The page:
Bonjour family and friends,
When I first arrived in Paris two weeks ago, I was excited to find so many active Parisians running and biking everywhere! Walking around the Cité Universitaire residential campus, I am often startled by a breathless “Pardon!” (Pardon me!) as a runner passes by on my left. Also, more than 20,000 bikes are available for rent in Paris through Vélib’ for €1.70 per day (visit http://en.velib.paris.fr/How-it-works/Bikes). My Paris bucket list definitely includes trading my metro pass for a bike for at least one day in the upcoming three weeks.
Vélib’ public bicycle sharing system
One of my professors, Dr. Jacob, and our TA, Rachel, lead group runs in parks around Paris. I ran my first half marathon this past March in Atlanta and wanted to continue running and exercising while in Paris. Running is a great opportunity for sightseeing and exploring beautiful, natural spaces such as parks, gardens, and riverbanks.
Rachel and I spreading our wings toward the birdhouse carvings in the tree!
Running also helps work up a healthy appetite…Lucky for me, there’s a boulangerie (bakery) on the corner of each street!
During the hour-long lunch break between my two neuroscience courses, I usually orient myself towards a boulangerie for lunch. Nearly every boulangerie’s Formule Dejeneur (or Lunch Formula) includes a sandwich, drink, and dessert that’s almost too pretty to eat. With so many boulangeries and crêpe stands as far as the eye can see, Paris must be every sugar addict’s heaven on earth. However, such easy access to desserts makes me wonder about the current diabetes rate in France. Also, I wonder in what way physical exercise, such as running and biking, can affect a diabetes patient’s brain. After some online research, I found a few neuroscience explanations to satisfy my curiosities (for now).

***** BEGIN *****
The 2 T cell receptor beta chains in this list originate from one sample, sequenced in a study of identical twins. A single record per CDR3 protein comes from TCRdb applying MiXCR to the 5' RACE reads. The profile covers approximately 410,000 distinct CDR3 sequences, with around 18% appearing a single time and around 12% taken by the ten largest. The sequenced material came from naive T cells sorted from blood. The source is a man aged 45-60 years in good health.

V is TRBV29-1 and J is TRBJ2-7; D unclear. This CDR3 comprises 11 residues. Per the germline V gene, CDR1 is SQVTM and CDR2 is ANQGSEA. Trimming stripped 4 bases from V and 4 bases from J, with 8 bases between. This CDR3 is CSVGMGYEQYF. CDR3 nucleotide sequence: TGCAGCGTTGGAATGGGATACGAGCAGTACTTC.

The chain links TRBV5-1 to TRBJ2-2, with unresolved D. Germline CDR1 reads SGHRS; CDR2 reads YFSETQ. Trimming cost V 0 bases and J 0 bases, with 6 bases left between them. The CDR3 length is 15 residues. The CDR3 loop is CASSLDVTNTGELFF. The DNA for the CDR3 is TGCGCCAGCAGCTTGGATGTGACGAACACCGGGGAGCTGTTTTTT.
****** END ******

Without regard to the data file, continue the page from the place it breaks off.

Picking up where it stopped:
Sample lunch formula
Tarte au Citron (Lemon Tart) – Is your mouth watering yet?
First of all, diabetes is a disease in which high blood sugar levels exist over a long period of time. I personally know a few individuals who are pre-diabetic and have to carefully monitor the sugars they consume. Drawing from a research study published today (6/8/2015) in The Lancet, a British medical journal, diabetes occurrence increased 45% from 1990 to 2013 (Global Burden of Disease Study 2013 Collaborators, 2015). In France, 7.2% of adults (20-79 years old) suffer from diabetes. This percentage represented about 3,241,300 diabetes cases last year in 2014 (visit https://www.idf.org/membership/eur/france).
Diabetes, specifically diabetes mellitus, directly relates to neuroscience because this disease decreases brain function and leads to neurodegenerative diseases (Yi, 2015). In a research study hot off the press (5/22/2015), Nunes de Sena et al. investigated the effect of treadmill training on the brain function of diabetic rats. They divided sixty rats into four groups, with exactly fifteen rats in each group.
- Group one included non-trained, healthy rats.
- Group two included trained, healthy rats.
- Group three included non-trained, diabetic rats.
- Group four included trained, diabetic rats.
Based on this experimental break down, half of the rats received a chemical injection (streptozotocin) that led to diabetes over the course of thirty days and symptoms of hyperglycemia and body weight loss throughout the experiment. After thirty days, the exercise (“trained”) groups underwent five weeks of running training on a treadmill apparatus.